They are roses among train captains
She is one of just seven female train captains working for SMRT. It is no wonder, then, that Sugvendar Kaur Pritam Singh, 52, wears her uniform with pride.
Ms Kaur, who has been a train captain for 23 years, said: "There are so few of us, but we are special because we work in a man's world. We are the roses among the thorns."
Ms Kaur and her co-workers are the trains' "drivers". Along with SMRT's 550 train captains, they are responsible for operating 141 trains on the north-south and east-west lines.
While these trains operate on a signalling system that automatically determines their direction and speed, there are instances when train captains have to engage the manual mode, which lets them decide when the trains start and stop.
Train captain Haziqah Uthumanshan said these instances include days when it is raining heavily and when the signalling system is down.
Train captains are also the link between the control stations and passengers, facilitating communication in case of issues such as train breakdowns.
Miss Haziqah, 24, said: "You have to always be alert and able to adapt because you need to know what to do when things happen."
Unlike Ms Kaur, Miss Haziqah became a train captain just six months ago.
When asked how she felt about working in a male-dominated environment, Miss Haziqah, whose fiance is also a train captain, said she enjoys it because of the people and the nature of work.
"Many of my friends are guys and I am used to it. Being a train captain brings together my interests in engineering and transport," said Miss Haziqah.
My children are proud of me. They tell their teachers, who get excited and then curious, as not many people know that there are female train captains like us.Madam Leong Suat Yee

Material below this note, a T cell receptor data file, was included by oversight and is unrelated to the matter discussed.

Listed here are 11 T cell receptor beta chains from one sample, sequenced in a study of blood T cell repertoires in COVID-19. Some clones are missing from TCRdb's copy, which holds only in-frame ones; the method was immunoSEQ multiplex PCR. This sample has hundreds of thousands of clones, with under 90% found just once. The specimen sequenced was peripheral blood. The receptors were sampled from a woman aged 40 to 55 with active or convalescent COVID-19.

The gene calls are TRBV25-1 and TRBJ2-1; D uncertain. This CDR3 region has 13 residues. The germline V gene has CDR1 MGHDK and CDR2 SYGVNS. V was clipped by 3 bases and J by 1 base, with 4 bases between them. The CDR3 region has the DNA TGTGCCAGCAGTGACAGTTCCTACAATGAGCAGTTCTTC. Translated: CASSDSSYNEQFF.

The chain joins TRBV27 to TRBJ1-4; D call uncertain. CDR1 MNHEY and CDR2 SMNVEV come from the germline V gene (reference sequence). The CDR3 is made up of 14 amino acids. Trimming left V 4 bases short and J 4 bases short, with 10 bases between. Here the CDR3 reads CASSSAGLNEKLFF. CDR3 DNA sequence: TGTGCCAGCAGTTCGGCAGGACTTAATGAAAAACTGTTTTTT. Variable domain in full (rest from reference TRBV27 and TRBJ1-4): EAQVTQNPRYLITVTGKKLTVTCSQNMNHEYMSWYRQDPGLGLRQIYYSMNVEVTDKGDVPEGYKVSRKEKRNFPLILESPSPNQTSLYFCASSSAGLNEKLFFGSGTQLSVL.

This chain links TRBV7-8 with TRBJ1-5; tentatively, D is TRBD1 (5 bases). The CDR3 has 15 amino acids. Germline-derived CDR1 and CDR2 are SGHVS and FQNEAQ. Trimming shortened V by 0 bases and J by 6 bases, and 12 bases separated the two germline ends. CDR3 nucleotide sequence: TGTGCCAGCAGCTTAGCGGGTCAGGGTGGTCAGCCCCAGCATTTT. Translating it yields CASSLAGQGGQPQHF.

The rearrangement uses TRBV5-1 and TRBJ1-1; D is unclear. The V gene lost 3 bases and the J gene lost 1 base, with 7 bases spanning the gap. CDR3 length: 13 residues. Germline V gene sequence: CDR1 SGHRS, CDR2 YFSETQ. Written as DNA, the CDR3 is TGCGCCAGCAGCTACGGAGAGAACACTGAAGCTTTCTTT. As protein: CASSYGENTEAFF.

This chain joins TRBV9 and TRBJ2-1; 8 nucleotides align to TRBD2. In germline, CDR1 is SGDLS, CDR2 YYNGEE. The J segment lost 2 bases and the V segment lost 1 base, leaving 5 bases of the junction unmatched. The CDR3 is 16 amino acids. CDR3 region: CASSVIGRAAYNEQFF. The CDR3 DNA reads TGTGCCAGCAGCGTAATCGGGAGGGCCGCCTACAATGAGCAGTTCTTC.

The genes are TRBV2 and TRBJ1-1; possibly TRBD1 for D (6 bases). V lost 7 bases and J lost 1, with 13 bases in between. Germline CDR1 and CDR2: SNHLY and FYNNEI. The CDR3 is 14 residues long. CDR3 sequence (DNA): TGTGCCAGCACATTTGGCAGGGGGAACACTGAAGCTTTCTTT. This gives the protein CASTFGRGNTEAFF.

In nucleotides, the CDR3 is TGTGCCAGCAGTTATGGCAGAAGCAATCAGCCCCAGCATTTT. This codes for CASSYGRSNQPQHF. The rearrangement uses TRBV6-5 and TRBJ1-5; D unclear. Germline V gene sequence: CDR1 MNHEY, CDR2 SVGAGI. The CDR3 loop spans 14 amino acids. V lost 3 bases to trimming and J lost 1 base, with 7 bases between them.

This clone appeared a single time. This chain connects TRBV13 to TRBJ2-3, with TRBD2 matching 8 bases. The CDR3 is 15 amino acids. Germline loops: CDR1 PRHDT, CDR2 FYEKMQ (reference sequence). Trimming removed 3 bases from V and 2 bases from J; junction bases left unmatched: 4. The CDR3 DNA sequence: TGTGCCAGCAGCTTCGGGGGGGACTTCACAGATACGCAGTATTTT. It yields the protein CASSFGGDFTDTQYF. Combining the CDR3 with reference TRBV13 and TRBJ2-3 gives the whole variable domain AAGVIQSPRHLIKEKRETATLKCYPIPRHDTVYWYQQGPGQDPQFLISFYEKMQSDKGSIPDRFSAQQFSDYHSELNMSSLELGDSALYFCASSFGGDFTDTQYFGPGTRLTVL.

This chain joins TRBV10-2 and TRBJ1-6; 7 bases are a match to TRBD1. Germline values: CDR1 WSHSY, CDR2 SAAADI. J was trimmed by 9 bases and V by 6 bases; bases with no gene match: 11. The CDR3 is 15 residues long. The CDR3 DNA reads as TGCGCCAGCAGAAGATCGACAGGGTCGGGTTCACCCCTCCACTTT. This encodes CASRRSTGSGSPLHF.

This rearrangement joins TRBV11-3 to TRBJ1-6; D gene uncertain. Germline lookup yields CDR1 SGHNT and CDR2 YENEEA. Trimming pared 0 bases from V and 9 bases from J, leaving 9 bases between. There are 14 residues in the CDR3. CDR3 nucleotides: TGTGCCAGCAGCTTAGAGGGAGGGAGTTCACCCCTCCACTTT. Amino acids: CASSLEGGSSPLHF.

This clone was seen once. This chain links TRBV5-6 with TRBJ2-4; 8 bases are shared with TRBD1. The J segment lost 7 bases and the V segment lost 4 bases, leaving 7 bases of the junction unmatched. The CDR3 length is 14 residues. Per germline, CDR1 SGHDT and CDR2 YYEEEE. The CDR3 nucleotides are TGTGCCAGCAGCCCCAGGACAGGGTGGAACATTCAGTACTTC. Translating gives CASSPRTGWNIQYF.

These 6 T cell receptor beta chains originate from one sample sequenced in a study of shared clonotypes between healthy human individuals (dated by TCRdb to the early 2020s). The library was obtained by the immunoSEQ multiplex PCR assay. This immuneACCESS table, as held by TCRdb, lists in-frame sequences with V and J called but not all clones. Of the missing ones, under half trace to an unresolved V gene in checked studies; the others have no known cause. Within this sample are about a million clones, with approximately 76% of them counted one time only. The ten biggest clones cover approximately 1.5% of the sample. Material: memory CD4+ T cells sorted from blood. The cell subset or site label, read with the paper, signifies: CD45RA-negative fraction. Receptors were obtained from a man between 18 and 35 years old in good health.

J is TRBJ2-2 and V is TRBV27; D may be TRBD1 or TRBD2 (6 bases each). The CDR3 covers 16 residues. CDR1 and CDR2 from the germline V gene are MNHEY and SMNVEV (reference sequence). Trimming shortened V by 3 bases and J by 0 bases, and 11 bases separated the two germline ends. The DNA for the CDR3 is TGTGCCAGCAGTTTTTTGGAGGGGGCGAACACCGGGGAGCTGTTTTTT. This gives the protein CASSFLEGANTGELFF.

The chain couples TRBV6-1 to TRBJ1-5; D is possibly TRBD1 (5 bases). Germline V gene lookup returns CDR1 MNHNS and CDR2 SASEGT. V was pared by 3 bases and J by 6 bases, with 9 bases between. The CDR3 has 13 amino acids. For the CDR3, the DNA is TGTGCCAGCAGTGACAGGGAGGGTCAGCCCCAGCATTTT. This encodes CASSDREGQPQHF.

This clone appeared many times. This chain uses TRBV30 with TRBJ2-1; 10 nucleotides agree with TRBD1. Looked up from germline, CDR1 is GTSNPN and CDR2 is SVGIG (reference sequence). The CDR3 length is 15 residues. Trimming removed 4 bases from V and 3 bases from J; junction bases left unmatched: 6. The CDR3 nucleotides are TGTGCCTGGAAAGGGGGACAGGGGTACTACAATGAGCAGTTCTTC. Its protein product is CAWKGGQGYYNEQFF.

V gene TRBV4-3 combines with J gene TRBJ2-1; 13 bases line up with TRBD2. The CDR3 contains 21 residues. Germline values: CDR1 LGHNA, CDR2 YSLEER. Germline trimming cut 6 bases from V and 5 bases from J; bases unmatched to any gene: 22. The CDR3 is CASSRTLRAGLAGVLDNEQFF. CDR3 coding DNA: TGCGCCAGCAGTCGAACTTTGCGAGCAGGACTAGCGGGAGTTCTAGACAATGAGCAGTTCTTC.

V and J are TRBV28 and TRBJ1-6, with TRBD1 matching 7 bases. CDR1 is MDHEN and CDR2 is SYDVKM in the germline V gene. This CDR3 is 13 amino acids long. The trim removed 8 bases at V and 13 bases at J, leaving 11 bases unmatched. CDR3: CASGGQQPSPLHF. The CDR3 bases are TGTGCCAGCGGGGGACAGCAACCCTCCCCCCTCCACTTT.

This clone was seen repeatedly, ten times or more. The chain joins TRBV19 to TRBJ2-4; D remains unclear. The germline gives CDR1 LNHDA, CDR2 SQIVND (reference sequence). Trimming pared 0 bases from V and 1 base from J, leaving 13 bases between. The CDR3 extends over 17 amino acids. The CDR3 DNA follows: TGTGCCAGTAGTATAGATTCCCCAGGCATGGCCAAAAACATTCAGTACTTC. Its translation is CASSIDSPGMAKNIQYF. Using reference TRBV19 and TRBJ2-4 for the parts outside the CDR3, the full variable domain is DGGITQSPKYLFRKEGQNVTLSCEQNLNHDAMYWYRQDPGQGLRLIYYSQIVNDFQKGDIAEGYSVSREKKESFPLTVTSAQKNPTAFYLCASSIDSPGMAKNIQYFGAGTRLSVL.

But there are difficulties associated with the job.
Madam Leong Suat Yee, 43, atrain captain of 15 years, said the schedules can make it challenging for her to find time for her children, who are six and 10 years old.
Train captains typically work one of three nine-hour shifts. They have to sometimes work weekends too.
In order to cope, she has enlisted the help of her mother-in-law to watch over her children when she is at work.
But Madam Leong is quick to add that her children are pleased with her job.
"My children are proud of me. They tell their teachers, who get excited and then curious, as not many people know that there are female train captains like us," she said.
The three women agreed on another job difficulty - toilet breaks, a problem all train captains face, regardless if they are male or female.
When they operating the trains, these captains typically spend around three hours in the driver's cabin. They have to keep an eye on the track while ensuring the safety of their passengers.
While most stations have a toilet just for them at the platform, train captains cannot take too long as it would disrupt the schedule and cause passengers to be late.
As Miss Haziqah puts it, there is only time for an "in and out job".
"There's no time for big business, only small and quick ones," she said with a laugh.
But Ms Kaur said these difficulties are small compared to the satisfaction of doing well in a male-dominated job.
"We're outstanding. If a man can operate, why not a lady? We have equal rights," she said.
Although it has been 23 years, Ms Kaur still feels passionate about her job - the knowledge that she is helping people every day keeps her from running out of steam.
"I feel like I'm married to my job. It's something I truly enjoy," said Ms Kaur, who is single. "There is no better feeling than knowing that you are responsible for thousands of people to get to where they need to go."
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